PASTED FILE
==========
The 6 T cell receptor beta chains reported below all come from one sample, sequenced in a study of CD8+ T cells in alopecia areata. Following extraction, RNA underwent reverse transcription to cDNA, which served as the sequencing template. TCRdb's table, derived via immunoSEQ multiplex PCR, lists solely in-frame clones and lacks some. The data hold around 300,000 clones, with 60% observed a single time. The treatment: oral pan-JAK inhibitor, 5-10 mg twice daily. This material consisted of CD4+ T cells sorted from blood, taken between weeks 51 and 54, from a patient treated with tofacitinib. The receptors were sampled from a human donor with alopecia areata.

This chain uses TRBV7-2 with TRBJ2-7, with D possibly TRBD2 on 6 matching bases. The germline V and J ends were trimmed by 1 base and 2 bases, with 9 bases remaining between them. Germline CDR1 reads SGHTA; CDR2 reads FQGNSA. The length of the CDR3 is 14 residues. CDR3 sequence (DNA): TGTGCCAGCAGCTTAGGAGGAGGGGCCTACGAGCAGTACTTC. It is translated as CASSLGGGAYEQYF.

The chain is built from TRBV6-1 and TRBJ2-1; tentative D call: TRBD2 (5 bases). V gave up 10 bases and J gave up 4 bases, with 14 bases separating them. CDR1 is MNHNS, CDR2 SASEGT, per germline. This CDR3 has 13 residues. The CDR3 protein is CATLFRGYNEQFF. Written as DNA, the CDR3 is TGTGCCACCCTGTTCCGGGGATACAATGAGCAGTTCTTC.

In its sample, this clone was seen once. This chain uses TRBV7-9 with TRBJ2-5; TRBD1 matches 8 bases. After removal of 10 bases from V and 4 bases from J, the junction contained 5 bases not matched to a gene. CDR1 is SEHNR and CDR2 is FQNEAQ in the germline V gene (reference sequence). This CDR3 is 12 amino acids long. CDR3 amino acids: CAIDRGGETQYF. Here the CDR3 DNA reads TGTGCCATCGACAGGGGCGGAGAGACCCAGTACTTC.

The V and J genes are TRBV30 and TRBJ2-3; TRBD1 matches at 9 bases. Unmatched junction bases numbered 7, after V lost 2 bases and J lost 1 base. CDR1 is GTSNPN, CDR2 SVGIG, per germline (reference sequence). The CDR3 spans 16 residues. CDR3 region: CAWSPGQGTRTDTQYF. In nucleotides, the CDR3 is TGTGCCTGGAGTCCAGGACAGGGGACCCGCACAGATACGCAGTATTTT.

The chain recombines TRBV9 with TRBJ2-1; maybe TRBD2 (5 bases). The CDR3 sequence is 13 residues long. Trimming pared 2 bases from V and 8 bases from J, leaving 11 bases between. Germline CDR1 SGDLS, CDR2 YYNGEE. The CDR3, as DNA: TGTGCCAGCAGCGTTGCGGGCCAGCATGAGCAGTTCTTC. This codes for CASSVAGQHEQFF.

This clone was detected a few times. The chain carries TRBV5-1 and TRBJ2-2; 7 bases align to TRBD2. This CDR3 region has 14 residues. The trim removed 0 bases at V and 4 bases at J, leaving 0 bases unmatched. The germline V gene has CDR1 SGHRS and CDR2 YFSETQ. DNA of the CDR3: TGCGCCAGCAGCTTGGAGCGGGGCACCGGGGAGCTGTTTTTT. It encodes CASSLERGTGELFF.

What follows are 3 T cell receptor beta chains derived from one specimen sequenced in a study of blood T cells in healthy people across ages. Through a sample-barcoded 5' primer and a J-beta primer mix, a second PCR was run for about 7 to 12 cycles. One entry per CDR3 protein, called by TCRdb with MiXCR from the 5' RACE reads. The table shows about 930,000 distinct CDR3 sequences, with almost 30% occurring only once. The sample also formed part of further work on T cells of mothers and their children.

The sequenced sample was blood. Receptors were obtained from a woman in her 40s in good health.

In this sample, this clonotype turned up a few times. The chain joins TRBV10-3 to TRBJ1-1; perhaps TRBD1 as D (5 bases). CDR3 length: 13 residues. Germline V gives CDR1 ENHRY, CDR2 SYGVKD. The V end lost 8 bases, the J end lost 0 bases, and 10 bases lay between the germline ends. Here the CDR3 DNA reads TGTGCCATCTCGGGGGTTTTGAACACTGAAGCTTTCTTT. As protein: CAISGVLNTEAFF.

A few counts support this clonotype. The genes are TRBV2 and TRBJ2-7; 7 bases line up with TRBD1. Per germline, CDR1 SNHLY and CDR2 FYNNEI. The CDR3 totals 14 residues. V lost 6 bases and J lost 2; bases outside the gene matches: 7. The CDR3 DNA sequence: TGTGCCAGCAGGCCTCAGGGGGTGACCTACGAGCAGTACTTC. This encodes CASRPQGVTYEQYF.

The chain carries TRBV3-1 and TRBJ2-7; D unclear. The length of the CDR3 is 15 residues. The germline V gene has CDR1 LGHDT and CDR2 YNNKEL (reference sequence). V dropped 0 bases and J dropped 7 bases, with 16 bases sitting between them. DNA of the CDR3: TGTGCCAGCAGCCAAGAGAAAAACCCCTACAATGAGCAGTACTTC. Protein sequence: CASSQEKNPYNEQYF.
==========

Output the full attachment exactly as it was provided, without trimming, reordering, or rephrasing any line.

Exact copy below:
The 6 T cell receptor beta chains reported below all come from one sample, sequenced in a study of CD8+ T cells in alopecia areata. Following extraction, RNA underwent reverse transcription to cDNA, which served as the sequencing template. TCRdb's table, derived via immunoSEQ multiplex PCR, lists solely in-frame clones and lacks some. The data hold around 300,000 clones, with 60% observed a single time. The treatment: oral pan-JAK inhibitor, 5-10 mg twice daily. This material consisted of CD4+ T cells sorted from blood, taken between weeks 51 and 54, from a patient treated with tofacitinib. The receptors were sampled from a human donor with alopecia areata.

This chain uses TRBV7-2 with TRBJ2-7, with D possibly TRBD2 on 6 matching bases. The germline V and J ends were trimmed by 1 base and 2 bases, with 9 bases remaining between them. Germline CDR1 reads SGHTA; CDR2 reads FQGNSA. The length of the CDR3 is 14 residues. CDR3 sequence (DNA): TGTGCCAGCAGCTTAGGAGGAGGGGCCTACGAGCAGTACTTC. It is translated as CASSLGGGAYEQYF.

The chain is built from TRBV6-1 and TRBJ2-1; tentative D call: TRBD2 (5 bases). V gave up 10 bases and J gave up 4 bases, with 14 bases separating them. CDR1 is MNHNS, CDR2 SASEGT, per germline. This CDR3 has 13 residues. The CDR3 protein is CATLFRGYNEQFF. Written as DNA, the CDR3 is TGTGCCACCCTGTTCCGGGGATACAATGAGCAGTTCTTC.

In its sample, this clone was seen once. This chain uses TRBV7-9 with TRBJ2-5; TRBD1 matches 8 bases. After removal of 10 bases from V and 4 bases from J, the junction contained 5 bases not matched to a gene. CDR1 is SEHNR and CDR2 is FQNEAQ in the germline V gene (reference sequence). This CDR3 is 12 amino acids long. CDR3 amino acids: CAIDRGGETQYF. Here the CDR3 DNA reads TGTGCCATCGACAGGGGCGGAGAGACCCAGTACTTC.

The V and J genes are TRBV30 and TRBJ2-3; TRBD1 matches at 9 bases. Unmatched junction bases numbered 7, after V lost 2 bases and J lost 1 base. CDR1 is GTSNPN, CDR2 SVGIG, per germline (reference sequence). The CDR3 spans 16 residues. CDR3 region: CAWSPGQGTRTDTQYF. In nucleotides, the CDR3 is TGTGCCTGGAGTCCAGGACAGGGGACCCGCACAGATACGCAGTATTTT.

The chain recombines TRBV9 with TRBJ2-1; maybe TRBD2 (5 bases). The CDR3 sequence is 13 residues long. Trimming pared 2 bases from V and 8 bases from J, leaving 11 bases between. Germline CDR1 SGDLS, CDR2 YYNGEE. The CDR3, as DNA: TGTGCCAGCAGCGTTGCGGGCCAGCATGAGCAGTTCTTC. This codes for CASSVAGQHEQFF.

This clone was detected a few times. The chain carries TRBV5-1 and TRBJ2-2; 7 bases align to TRBD2. This CDR3 region has 14 residues. The trim removed 0 bases at V and 4 bases at J, leaving 0 bases unmatched. The germline V gene has CDR1 SGHRS and CDR2 YFSETQ. DNA of the CDR3: TGCGCCAGCAGCTTGGAGCGGGGCACCGGGGAGCTGTTTTTT. It encodes CASSLERGTGELFF.

What follows are 3 T cell receptor beta chains derived from one specimen sequenced in a study of blood T cells in healthy people across ages. Through a sample-barcoded 5' primer and a J-beta primer mix, a second PCR was run for about 7 to 12 cycles. One entry per CDR3 protein, called by TCRdb with MiXCR from the 5' RACE reads. The table shows about 930,000 distinct CDR3 sequences, with almost 30% occurring only once. The sample also formed part of further work on T cells of mothers and their children.

The sequenced sample was blood. Receptors were obtained from a woman in her 40s in good health.

In this sample, this clonotype turned up a few times. The chain joins TRBV10-3 to TRBJ1-1; perhaps TRBD1 as D (5 bases). CDR3 length: 13 residues. Germline V gives CDR1 ENHRY, CDR2 SYGVKD. The V end lost 8 bases, the J end lost 0 bases, and 10 bases lay between the germline ends. Here the CDR3 DNA reads TGTGCCATCTCGGGGGTTTTGAACACTGAAGCTTTCTTT. As protein: CAISGVLNTEAFF.

A few counts support this clonotype. The genes are TRBV2 and TRBJ2-7; 7 bases line up with TRBD1. Per germline, CDR1 SNHLY and CDR2 FYNNEI. The CDR3 totals 14 residues. V lost 6 bases and J lost 2; bases outside the gene matches: 7. The CDR3 DNA sequence: TGTGCCAGCAGGCCTCAGGGGGTGACCTACGAGCAGTACTTC. This encodes CASRPQGVTYEQYF.

The chain carries TRBV3-1 and TRBJ2-7; D unclear. The length of the CDR3 is 15 residues. The germline V gene has CDR1 LGHDT and CDR2 YNNKEL (reference sequence). V dropped 0 bases and J dropped 7 bases, with 16 bases sitting between them. DNA of the CDR3: TGTGCCAGCAGCCAAGAGAAAAACCCCTACAATGAGCAGTACTTC. Protein sequence: CASSQEKNPYNEQYF.